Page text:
Evictions are the forced removal of a tenant from a rental property. Property owners can choose to evict their tenants for a number of reasons.
Being evicted should be avoided always. They’re not something to take lightly, but they are not the end of the world, as long as you’re educated on your rights.
1. You can still rent after an eviction
One common misconception about evictions is that you’re unable to rent ever again. It’s true that evictions do stick on your record, but that doesn’t mean you’re turned out to the streets.
Evictions do make renting more difficult, but some property owners will still rent to you — even with an eviction on your record — as long as you can prove trustworthiness and financial ability.
2. You can’t get evicted for just anything
Property owners are not legally allowed to evict tenants based on their own discretion. Some of the most common legal reasons a property owner may evict their tenant are:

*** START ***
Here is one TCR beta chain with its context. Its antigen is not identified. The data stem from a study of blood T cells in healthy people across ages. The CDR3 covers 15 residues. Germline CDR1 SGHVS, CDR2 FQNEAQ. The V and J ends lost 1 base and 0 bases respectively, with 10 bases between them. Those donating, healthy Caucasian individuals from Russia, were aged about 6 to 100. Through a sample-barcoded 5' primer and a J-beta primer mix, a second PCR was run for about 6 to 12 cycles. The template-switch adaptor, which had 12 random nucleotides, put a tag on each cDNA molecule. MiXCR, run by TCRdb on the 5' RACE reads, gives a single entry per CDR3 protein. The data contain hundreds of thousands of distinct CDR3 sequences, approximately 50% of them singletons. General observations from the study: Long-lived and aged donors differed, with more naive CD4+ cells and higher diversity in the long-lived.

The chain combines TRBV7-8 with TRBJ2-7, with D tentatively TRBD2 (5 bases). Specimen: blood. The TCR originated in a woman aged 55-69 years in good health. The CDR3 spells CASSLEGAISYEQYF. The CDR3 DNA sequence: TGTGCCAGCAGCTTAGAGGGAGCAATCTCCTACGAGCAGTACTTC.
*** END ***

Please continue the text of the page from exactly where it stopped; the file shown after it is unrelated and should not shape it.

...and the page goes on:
- Nonpayment of rent
- Violating the lease
- Damage to the property
- Breaking the law in the rental unit
- Occupancy after an expired or terminated lease
If the proper legal process isn’t followed and there’s not a provable, reasonable cause for eviction, property owners could actually get sued themselves for wrongful or illegal eviction.
3. You do get notice beforehand
Property owners are not able to just show up to your door and kick you out without any notice. State laws dictate how long of notice is required. Most states require either 30 or 60-day notices for tenants, but it could be as short as 20 days or as long as 90 days, in some instances.
Keep calm and avoid eviction
Eviction is not a process any renter wants to go through. If you fear you’re nearing an eviction, do what you can now to avoid it. First, speak candidly with your landlord/property owner and see if you can make an arrangement. Second, consider looking into housing assistance programs in your area.